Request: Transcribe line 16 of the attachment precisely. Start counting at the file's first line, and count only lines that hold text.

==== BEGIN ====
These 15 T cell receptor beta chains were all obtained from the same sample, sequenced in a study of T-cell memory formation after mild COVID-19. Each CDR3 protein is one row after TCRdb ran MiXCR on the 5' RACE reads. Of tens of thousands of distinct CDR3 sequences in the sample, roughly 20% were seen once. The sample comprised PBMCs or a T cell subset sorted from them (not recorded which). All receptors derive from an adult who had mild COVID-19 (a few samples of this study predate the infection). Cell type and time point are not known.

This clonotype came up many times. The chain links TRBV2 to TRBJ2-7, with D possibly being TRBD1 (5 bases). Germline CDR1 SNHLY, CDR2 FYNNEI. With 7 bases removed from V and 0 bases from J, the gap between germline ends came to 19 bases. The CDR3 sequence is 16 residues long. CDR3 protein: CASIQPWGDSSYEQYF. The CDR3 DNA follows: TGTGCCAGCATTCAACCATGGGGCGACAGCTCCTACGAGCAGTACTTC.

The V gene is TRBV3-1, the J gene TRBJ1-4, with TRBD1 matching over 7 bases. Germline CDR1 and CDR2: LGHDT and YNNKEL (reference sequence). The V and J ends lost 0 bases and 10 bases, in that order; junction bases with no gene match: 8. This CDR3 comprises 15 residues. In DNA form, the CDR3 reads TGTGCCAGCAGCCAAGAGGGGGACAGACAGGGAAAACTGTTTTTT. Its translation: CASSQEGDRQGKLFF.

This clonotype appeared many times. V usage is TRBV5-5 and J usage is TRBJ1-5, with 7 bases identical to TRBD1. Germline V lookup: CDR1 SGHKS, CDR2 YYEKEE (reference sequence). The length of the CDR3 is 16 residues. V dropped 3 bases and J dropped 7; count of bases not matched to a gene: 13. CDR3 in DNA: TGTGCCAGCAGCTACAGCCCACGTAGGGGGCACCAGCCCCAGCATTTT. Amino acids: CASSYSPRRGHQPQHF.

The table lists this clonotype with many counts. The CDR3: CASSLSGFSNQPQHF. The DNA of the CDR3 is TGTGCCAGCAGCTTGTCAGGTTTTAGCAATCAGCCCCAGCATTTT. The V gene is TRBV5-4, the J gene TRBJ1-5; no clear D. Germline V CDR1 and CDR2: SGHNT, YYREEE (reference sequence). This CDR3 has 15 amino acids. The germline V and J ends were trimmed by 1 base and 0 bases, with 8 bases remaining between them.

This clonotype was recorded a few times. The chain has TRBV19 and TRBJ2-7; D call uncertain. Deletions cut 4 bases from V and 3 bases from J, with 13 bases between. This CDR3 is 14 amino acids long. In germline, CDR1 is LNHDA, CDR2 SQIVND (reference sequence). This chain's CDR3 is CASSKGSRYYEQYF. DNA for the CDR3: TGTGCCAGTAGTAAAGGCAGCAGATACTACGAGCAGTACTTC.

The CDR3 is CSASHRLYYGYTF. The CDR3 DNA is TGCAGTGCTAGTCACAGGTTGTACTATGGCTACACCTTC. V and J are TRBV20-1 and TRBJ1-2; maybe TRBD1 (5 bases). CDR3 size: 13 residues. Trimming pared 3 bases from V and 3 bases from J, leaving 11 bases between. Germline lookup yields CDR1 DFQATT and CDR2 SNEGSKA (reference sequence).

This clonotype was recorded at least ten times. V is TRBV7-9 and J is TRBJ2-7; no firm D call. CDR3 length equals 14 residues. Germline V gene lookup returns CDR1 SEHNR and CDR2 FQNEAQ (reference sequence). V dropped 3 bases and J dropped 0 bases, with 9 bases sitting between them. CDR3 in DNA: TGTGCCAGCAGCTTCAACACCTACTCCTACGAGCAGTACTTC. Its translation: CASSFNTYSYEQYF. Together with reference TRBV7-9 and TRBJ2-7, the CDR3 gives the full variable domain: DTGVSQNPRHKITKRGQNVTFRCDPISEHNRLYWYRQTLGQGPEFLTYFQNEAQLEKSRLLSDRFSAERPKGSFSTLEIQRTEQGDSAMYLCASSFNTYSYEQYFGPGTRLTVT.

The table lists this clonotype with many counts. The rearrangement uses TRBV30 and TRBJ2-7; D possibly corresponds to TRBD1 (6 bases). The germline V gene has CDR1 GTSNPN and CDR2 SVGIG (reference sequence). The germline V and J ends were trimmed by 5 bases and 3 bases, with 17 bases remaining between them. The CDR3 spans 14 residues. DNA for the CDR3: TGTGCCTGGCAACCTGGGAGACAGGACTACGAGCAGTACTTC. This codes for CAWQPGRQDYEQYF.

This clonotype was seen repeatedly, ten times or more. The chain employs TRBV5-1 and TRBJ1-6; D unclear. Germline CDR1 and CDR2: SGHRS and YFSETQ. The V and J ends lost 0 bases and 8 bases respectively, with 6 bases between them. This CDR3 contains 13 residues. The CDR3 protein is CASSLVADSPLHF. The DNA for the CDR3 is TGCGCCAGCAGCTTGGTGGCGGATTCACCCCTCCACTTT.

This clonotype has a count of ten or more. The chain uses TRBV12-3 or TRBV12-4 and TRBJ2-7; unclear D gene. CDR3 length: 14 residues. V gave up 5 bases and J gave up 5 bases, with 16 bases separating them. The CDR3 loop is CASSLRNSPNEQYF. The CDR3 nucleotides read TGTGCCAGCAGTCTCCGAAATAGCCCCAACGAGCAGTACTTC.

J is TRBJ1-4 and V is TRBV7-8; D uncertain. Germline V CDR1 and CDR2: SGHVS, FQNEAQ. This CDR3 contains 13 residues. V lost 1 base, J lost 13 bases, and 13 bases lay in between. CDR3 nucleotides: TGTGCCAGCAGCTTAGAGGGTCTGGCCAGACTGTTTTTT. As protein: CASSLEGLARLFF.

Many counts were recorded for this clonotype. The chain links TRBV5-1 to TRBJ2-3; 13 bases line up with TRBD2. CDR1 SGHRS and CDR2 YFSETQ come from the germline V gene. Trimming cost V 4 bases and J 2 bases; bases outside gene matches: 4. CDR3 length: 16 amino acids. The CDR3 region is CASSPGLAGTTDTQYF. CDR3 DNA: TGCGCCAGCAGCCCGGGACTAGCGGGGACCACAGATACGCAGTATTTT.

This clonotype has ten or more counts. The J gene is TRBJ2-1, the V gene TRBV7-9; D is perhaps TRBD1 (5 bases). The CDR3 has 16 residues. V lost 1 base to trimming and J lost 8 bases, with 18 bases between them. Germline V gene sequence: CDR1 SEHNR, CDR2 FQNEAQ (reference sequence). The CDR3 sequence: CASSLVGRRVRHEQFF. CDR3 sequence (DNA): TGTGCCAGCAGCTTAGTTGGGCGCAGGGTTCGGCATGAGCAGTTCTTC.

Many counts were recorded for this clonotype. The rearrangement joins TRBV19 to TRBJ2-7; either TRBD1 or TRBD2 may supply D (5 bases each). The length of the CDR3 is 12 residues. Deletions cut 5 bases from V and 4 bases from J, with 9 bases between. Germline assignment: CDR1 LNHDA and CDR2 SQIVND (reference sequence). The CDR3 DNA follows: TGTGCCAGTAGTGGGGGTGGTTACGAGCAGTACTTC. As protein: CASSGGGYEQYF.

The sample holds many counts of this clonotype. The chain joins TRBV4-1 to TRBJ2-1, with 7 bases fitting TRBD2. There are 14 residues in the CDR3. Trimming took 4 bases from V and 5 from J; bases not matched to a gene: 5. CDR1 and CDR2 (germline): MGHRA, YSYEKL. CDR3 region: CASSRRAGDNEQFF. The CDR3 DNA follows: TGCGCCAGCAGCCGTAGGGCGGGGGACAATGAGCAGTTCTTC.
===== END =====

The sample holds many counts of this clonotype. The chain joins TRBV4-1 to TRBJ2-1, with 7 bases fitting TRBD2. There are 14 residues in the CDR3. Trimming took 4 bases from V and 5 from J; bases not matched to a gene: 5. CDR1 and CDR2 (germline): MGHRA, YSYEKL. CDR3 region: CASSRRAGDNEQFF. The CDR3 DNA follows: TGCGCCAGCAGCCGTAGGGCGGGGGACAATGAGCAGTTCTTC.